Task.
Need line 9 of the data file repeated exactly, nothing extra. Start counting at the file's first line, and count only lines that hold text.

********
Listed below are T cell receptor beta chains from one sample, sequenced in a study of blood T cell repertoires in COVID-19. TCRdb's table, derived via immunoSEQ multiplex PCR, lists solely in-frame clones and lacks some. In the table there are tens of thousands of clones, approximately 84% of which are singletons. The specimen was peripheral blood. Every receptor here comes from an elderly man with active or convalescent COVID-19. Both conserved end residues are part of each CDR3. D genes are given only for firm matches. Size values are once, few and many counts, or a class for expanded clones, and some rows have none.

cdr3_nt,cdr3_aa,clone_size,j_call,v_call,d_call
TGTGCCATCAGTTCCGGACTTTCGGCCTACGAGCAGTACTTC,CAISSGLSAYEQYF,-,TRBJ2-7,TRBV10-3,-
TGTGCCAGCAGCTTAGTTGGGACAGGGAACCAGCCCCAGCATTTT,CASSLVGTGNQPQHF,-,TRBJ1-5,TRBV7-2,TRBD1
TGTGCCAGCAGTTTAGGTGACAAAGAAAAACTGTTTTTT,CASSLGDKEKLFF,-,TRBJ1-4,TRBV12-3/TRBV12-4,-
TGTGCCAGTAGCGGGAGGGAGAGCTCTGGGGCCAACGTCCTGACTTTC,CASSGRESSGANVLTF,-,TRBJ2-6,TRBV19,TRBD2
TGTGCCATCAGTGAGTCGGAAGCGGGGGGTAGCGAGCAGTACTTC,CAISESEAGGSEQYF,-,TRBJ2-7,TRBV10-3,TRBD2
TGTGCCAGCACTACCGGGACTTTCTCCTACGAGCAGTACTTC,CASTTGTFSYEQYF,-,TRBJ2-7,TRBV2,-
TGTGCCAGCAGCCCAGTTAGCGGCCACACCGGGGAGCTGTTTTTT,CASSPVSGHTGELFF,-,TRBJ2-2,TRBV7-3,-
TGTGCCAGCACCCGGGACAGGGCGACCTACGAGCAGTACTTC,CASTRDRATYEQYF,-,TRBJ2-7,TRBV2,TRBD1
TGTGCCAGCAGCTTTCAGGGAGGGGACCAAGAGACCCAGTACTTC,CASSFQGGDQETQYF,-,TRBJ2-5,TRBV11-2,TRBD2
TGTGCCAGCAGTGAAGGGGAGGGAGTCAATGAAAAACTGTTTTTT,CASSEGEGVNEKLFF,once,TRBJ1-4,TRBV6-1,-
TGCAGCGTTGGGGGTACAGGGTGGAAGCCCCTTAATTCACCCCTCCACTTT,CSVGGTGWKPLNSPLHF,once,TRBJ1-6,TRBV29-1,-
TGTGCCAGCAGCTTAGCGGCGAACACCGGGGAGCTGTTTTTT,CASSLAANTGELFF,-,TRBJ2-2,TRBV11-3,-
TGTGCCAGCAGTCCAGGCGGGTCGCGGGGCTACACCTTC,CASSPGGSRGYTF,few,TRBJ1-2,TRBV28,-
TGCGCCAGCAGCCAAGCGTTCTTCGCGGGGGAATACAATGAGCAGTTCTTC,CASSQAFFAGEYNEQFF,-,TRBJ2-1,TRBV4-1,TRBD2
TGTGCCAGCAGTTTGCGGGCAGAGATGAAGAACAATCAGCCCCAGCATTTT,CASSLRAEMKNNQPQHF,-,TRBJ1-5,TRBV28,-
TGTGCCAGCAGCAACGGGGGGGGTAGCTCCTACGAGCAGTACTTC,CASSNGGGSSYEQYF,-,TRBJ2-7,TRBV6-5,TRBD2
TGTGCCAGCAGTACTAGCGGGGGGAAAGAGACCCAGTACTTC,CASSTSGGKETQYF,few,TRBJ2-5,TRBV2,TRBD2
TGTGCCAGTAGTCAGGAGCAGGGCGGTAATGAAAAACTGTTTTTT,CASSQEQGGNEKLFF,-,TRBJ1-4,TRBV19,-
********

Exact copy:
TGTGCCAGCAGCCCAGTTAGCGGCCACACCGGGGAGCTGTTTTTT,CASSPVSGHTGELFF,-,TRBJ2-2,TRBV7-3,-